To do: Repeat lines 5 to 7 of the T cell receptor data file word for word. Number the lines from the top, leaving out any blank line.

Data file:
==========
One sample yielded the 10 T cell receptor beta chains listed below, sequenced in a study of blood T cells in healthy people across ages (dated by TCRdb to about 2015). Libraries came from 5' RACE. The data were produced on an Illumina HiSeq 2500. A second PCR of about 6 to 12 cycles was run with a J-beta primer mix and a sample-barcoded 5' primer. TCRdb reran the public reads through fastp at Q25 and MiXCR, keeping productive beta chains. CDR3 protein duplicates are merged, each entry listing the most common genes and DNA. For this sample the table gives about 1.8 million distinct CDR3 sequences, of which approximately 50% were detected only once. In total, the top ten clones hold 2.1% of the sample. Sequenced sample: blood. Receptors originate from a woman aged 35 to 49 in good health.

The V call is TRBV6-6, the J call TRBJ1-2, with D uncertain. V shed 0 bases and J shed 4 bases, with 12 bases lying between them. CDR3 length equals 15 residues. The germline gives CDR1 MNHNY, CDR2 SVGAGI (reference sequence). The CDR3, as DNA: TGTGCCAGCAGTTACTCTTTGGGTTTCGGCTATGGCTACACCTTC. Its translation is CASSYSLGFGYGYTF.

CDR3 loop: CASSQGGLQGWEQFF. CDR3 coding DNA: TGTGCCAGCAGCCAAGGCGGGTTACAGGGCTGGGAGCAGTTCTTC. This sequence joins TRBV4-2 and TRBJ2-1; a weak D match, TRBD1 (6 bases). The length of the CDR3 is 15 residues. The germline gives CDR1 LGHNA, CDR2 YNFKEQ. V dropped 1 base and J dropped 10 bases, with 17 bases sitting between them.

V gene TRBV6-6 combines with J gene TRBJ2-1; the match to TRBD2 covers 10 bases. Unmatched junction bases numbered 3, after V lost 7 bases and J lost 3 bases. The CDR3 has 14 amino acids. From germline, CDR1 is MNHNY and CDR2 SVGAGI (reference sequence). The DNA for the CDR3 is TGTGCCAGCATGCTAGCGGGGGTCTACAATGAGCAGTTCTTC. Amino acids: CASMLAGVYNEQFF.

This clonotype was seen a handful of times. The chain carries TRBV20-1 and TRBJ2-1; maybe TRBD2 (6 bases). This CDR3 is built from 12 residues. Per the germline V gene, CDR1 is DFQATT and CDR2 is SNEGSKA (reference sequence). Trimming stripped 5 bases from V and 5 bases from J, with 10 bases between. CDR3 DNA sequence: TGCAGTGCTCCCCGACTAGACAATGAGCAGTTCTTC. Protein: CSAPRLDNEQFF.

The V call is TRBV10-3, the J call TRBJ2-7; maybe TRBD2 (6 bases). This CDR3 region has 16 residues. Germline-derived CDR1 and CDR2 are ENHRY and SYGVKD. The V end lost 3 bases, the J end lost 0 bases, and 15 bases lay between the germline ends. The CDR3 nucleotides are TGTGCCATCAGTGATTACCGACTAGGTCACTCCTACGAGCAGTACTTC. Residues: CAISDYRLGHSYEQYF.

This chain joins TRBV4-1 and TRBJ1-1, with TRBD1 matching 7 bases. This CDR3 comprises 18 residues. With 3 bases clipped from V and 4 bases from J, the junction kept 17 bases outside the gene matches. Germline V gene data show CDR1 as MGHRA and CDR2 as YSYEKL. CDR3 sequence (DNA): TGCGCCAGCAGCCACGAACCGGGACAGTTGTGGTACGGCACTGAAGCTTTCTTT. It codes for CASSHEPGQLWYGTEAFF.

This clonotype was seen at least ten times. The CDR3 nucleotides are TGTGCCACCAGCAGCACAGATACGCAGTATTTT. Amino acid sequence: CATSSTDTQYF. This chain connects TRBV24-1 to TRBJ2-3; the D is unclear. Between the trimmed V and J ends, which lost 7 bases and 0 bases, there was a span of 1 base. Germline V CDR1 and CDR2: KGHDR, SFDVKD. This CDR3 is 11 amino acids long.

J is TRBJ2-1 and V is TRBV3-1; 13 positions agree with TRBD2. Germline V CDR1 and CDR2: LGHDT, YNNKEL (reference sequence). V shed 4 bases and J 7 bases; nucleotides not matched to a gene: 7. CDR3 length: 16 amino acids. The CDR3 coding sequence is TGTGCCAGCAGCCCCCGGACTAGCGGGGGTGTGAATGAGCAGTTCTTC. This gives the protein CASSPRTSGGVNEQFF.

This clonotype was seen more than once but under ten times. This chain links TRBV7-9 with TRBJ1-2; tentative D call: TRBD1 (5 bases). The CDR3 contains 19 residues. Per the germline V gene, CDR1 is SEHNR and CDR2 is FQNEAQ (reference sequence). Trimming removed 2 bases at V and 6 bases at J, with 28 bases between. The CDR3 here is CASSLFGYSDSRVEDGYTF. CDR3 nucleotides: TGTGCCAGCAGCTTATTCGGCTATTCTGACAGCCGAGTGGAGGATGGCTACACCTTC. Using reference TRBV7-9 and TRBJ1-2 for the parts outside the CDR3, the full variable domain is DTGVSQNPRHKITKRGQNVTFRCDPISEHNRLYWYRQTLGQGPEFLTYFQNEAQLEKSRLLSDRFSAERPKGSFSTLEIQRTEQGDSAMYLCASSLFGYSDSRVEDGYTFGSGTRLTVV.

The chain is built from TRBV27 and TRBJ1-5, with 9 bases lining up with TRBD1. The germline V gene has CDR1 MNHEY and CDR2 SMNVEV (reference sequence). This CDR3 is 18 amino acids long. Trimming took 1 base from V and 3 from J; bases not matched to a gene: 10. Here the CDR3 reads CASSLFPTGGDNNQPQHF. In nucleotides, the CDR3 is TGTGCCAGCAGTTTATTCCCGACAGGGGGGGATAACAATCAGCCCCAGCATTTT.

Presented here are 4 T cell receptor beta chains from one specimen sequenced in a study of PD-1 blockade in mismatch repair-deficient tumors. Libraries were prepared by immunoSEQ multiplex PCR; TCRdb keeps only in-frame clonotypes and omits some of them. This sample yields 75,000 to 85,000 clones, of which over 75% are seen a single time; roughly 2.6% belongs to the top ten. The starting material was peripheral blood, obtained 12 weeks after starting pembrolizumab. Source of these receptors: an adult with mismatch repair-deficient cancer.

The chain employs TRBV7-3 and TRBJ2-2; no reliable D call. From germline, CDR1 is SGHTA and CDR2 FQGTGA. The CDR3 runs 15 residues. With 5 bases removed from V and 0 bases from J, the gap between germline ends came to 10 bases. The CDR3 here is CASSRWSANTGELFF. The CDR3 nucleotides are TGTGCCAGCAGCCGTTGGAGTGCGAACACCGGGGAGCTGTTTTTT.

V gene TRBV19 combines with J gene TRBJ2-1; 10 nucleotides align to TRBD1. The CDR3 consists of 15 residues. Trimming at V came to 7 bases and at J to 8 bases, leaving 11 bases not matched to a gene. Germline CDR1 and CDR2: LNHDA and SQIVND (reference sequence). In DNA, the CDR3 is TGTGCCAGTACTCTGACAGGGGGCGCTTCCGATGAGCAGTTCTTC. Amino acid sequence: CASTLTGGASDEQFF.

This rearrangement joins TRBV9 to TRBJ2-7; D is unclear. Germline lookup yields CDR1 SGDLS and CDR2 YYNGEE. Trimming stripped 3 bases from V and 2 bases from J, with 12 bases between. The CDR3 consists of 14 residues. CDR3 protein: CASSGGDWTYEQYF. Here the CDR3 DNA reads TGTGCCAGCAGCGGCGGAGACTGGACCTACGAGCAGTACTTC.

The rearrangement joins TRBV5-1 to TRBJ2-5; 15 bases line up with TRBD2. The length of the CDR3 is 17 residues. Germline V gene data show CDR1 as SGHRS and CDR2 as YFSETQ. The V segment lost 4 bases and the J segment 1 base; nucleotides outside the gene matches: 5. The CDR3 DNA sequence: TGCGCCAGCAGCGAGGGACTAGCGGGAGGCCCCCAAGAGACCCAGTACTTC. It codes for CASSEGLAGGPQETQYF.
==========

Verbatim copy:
This clonotype was seen a handful of times. The chain carries TRBV20-1 and TRBJ2-1; maybe TRBD2 (6 bases). This CDR3 is built from 12 residues. Per the germline V gene, CDR1 is DFQATT and CDR2 is SNEGSKA (reference sequence). Trimming stripped 5 bases from V and 5 bases from J, with 10 bases between. CDR3 DNA sequence: TGCAGTGCTCCCCGACTAGACAATGAGCAGTTCTTC. Protein: CSAPRLDNEQFF.

The V call is TRBV10-3, the J call TRBJ2-7; maybe TRBD2 (6 bases). This CDR3 region has 16 residues. Germline-derived CDR1 and CDR2 are ENHRY and SYGVKD. The V end lost 3 bases, the J end lost 0 bases, and 15 bases lay between the germline ends. The CDR3 nucleotides are TGTGCCATCAGTGATTACCGACTAGGTCACTCCTACGAGCAGTACTTC. Residues: CAISDYRLGHSYEQYF.

This chain joins TRBV4-1 and TRBJ1-1, with TRBD1 matching 7 bases. This CDR3 comprises 18 residues. With 3 bases clipped from V and 4 bases from J, the junction kept 17 bases outside the gene matches. Germline V gene data show CDR1 as MGHRA and CDR2 as YSYEKL. CDR3 sequence (DNA): TGCGCCAGCAGCCACGAACCGGGACAGTTGTGGTACGGCACTGAAGCTTTCTTT. It codes for CASSHEPGQLWYGTEAFF.